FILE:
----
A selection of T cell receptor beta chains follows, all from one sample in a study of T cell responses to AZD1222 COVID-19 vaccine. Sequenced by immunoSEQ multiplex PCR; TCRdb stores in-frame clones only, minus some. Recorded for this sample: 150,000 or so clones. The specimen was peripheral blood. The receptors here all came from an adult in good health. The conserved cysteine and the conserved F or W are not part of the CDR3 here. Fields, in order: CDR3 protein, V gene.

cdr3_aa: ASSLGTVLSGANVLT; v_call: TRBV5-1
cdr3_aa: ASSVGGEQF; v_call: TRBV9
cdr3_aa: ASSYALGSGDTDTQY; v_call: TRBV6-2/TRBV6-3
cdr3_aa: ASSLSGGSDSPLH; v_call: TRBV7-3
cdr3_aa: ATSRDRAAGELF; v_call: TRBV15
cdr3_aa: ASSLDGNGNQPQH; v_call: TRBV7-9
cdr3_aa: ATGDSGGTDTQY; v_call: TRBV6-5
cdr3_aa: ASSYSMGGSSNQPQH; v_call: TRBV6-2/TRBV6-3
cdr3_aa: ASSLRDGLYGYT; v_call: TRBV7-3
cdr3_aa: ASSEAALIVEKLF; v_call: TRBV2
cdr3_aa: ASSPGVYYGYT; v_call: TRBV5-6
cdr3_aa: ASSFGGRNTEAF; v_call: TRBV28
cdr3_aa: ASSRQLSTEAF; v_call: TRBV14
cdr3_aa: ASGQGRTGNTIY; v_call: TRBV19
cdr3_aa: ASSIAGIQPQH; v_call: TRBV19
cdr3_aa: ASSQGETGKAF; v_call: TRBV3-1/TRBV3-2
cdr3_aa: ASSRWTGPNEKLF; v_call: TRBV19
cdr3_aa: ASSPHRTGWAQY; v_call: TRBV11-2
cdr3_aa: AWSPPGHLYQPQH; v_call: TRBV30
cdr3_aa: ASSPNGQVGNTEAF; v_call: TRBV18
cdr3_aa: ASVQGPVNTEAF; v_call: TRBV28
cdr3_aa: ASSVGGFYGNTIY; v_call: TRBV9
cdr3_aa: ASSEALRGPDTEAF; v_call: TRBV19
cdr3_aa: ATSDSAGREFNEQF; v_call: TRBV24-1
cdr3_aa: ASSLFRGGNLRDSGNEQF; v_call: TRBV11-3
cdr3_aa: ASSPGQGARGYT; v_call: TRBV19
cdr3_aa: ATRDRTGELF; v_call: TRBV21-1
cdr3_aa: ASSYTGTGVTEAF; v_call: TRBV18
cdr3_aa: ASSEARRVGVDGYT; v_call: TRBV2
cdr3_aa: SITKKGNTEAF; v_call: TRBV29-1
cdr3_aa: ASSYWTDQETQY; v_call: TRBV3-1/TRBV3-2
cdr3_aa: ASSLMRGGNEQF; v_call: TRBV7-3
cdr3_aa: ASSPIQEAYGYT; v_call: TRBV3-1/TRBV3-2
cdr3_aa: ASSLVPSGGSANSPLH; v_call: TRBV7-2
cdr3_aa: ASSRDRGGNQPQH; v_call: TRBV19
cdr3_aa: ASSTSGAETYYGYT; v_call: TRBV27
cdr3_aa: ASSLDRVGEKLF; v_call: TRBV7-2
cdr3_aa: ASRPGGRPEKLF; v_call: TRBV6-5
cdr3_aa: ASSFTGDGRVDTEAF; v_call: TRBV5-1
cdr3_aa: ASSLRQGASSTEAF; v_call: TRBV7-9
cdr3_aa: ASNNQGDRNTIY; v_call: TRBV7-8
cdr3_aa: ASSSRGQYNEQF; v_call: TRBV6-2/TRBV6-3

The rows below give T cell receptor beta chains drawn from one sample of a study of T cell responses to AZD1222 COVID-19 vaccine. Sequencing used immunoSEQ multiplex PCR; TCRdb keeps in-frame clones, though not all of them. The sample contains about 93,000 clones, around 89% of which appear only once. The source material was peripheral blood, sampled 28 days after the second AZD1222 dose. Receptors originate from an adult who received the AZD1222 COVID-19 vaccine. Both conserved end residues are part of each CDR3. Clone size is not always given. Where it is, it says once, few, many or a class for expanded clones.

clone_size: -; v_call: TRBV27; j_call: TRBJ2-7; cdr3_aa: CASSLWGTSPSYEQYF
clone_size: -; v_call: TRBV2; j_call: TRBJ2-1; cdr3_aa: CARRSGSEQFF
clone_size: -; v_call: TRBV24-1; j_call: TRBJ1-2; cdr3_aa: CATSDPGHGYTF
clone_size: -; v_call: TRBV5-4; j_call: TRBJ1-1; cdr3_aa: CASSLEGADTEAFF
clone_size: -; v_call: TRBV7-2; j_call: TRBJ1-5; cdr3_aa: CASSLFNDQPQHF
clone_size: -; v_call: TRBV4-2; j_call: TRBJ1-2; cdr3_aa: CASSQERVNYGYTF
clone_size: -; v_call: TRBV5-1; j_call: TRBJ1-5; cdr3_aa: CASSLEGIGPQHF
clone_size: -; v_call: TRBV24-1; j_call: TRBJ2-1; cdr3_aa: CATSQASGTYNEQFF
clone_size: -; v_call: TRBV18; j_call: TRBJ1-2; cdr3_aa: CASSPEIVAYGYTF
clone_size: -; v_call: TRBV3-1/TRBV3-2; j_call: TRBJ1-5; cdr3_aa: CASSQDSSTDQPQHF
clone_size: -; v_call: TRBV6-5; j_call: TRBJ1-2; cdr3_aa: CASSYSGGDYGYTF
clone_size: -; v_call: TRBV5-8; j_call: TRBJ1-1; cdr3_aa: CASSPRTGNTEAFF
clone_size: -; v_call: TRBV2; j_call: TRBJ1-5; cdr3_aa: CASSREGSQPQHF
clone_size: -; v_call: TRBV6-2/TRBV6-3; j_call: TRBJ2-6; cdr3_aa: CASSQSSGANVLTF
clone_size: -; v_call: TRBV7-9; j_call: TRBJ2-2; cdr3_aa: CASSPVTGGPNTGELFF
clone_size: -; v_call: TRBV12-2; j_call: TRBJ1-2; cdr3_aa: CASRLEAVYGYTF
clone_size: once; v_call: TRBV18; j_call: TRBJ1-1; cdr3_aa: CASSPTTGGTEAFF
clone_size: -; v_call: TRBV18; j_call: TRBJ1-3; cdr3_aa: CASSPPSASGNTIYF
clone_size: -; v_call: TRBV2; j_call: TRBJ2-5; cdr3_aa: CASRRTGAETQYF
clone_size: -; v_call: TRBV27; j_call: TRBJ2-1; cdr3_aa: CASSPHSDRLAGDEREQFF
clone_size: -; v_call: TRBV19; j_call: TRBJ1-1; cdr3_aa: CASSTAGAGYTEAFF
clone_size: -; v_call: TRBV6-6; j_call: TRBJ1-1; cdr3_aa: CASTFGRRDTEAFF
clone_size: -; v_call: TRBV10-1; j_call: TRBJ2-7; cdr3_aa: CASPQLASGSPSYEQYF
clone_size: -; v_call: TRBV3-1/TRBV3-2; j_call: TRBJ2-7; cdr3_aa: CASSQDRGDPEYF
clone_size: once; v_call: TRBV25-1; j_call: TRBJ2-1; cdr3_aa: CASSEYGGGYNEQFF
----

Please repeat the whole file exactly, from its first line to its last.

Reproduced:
A selection of T cell receptor beta chains follows, all from one sample in a study of T cell responses to AZD1222 COVID-19 vaccine. Sequenced by immunoSEQ multiplex PCR; TCRdb stores in-frame clones only, minus some. Recorded for this sample: 150,000 or so clones. The specimen was peripheral blood. The receptors here all came from an adult in good health. The conserved cysteine and the conserved F or W are not part of the CDR3 here. Fields, in order: CDR3 protein, V gene.

cdr3_aa: ASSLGTVLSGANVLT; v_call: TRBV5-1
cdr3_aa: ASSVGGEQF; v_call: TRBV9
cdr3_aa: ASSYALGSGDTDTQY; v_call: TRBV6-2/TRBV6-3
cdr3_aa: ASSLSGGSDSPLH; v_call: TRBV7-3
cdr3_aa: ATSRDRAAGELF; v_call: TRBV15
cdr3_aa: ASSLDGNGNQPQH; v_call: TRBV7-9
cdr3_aa: ATGDSGGTDTQY; v_call: TRBV6-5
cdr3_aa: ASSYSMGGSSNQPQH; v_call: TRBV6-2/TRBV6-3
cdr3_aa: ASSLRDGLYGYT; v_call: TRBV7-3
cdr3_aa: ASSEAALIVEKLF; v_call: TRBV2
cdr3_aa: ASSPGVYYGYT; v_call: TRBV5-6
cdr3_aa: ASSFGGRNTEAF; v_call: TRBV28
cdr3_aa: ASSRQLSTEAF; v_call: TRBV14
cdr3_aa: ASGQGRTGNTIY; v_call: TRBV19
cdr3_aa: ASSIAGIQPQH; v_call: TRBV19
cdr3_aa: ASSQGETGKAF; v_call: TRBV3-1/TRBV3-2
cdr3_aa: ASSRWTGPNEKLF; v_call: TRBV19
cdr3_aa: ASSPHRTGWAQY; v_call: TRBV11-2
cdr3_aa: AWSPPGHLYQPQH; v_call: TRBV30
cdr3_aa: ASSPNGQVGNTEAF; v_call: TRBV18
cdr3_aa: ASVQGPVNTEAF; v_call: TRBV28
cdr3_aa: ASSVGGFYGNTIY; v_call: TRBV9
cdr3_aa: ASSEALRGPDTEAF; v_call: TRBV19
cdr3_aa: ATSDSAGREFNEQF; v_call: TRBV24-1
cdr3_aa: ASSLFRGGNLRDSGNEQF; v_call: TRBV11-3
cdr3_aa: ASSPGQGARGYT; v_call: TRBV19
cdr3_aa: ATRDRTGELF; v_call: TRBV21-1
cdr3_aa: ASSYTGTGVTEAF; v_call: TRBV18
cdr3_aa: ASSEARRVGVDGYT; v_call: TRBV2
cdr3_aa: SITKKGNTEAF; v_call: TRBV29-1
cdr3_aa: ASSYWTDQETQY; v_call: TRBV3-1/TRBV3-2
cdr3_aa: ASSLMRGGNEQF; v_call: TRBV7-3
cdr3_aa: ASSPIQEAYGYT; v_call: TRBV3-1/TRBV3-2
cdr3_aa: ASSLVPSGGSANSPLH; v_call: TRBV7-2
cdr3_aa: ASSRDRGGNQPQH; v_call: TRBV19
cdr3_aa: ASSTSGAETYYGYT; v_call: TRBV27
cdr3_aa: ASSLDRVGEKLF; v_call: TRBV7-2
cdr3_aa: ASRPGGRPEKLF; v_call: TRBV6-5
cdr3_aa: ASSFTGDGRVDTEAF; v_call: TRBV5-1
cdr3_aa: ASSLRQGASSTEAF; v_call: TRBV7-9
cdr3_aa: ASNNQGDRNTIY; v_call: TRBV7-8
cdr3_aa: ASSSRGQYNEQF; v_call: TRBV6-2/TRBV6-3

The rows below give T cell receptor beta chains drawn from one sample of a study of T cell responses to AZD1222 COVID-19 vaccine. Sequencing used immunoSEQ multiplex PCR; TCRdb keeps in-frame clones, though not all of them. The sample contains about 93,000 clones, around 89% of which appear only once. The source material was peripheral blood, sampled 28 days after the second AZD1222 dose. Receptors originate from an adult who received the AZD1222 COVID-19 vaccine. Both conserved end residues are part of each CDR3. Clone size is not always given. Where it is, it says once, few, many or a class for expanded clones.

clone_size: -; v_call: TRBV27; j_call: TRBJ2-7; cdr3_aa: CASSLWGTSPSYEQYF
clone_size: -; v_call: TRBV2; j_call: TRBJ2-1; cdr3_aa: CARRSGSEQFF
clone_size: -; v_call: TRBV24-1; j_call: TRBJ1-2; cdr3_aa: CATSDPGHGYTF
clone_size: -; v_call: TRBV5-4; j_call: TRBJ1-1; cdr3_aa: CASSLEGADTEAFF
clone_size: -; v_call: TRBV7-2; j_call: TRBJ1-5; cdr3_aa: CASSLFNDQPQHF
clone_size: -; v_call: TRBV4-2; j_call: TRBJ1-2; cdr3_aa: CASSQERVNYGYTF
clone_size: -; v_call: TRBV5-1; j_call: TRBJ1-5; cdr3_aa: CASSLEGIGPQHF
clone_size: -; v_call: TRBV24-1; j_call: TRBJ2-1; cdr3_aa: CATSQASGTYNEQFF
clone_size: -; v_call: TRBV18; j_call: TRBJ1-2; cdr3_aa: CASSPEIVAYGYTF
clone_size: -; v_call: TRBV3-1/TRBV3-2; j_call: TRBJ1-5; cdr3_aa: CASSQDSSTDQPQHF
clone_size: -; v_call: TRBV6-5; j_call: TRBJ1-2; cdr3_aa: CASSYSGGDYGYTF
clone_size: -; v_call: TRBV5-8; j_call: TRBJ1-1; cdr3_aa: CASSPRTGNTEAFF
clone_size: -; v_call: TRBV2; j_call: TRBJ1-5; cdr3_aa: CASSREGSQPQHF
clone_size: -; v_call: TRBV6-2/TRBV6-3; j_call: TRBJ2-6; cdr3_aa: CASSQSSGANVLTF
clone_size: -; v_call: TRBV7-9; j_call: TRBJ2-2; cdr3_aa: CASSPVTGGPNTGELFF
clone_size: -; v_call: TRBV12-2; j_call: TRBJ1-2; cdr3_aa: CASRLEAVYGYTF
clone_size: once; v_call: TRBV18; j_call: TRBJ1-1; cdr3_aa: CASSPTTGGTEAFF
clone_size: -; v_call: TRBV18; j_call: TRBJ1-3; cdr3_aa: CASSPPSASGNTIYF
clone_size: -; v_call: TRBV2; j_call: TRBJ2-5; cdr3_aa: CASRRTGAETQYF
clone_size: -; v_call: TRBV27; j_call: TRBJ2-1; cdr3_aa: CASSPHSDRLAGDEREQFF
clone_size: -; v_call: TRBV19; j_call: TRBJ1-1; cdr3_aa: CASSTAGAGYTEAFF
clone_size: -; v_call: TRBV6-6; j_call: TRBJ1-1; cdr3_aa: CASTFGRRDTEAFF
clone_size: -; v_call: TRBV10-1; j_call: TRBJ2-7; cdr3_aa: CASPQLASGSPSYEQYF
clone_size: -; v_call: TRBV3-1/TRBV3-2; j_call: TRBJ2-7; cdr3_aa: CASSQDRGDPEYF
clone_size: once; v_call: TRBV25-1; j_call: TRBJ2-1; cdr3_aa: CASSEYGGGYNEQFF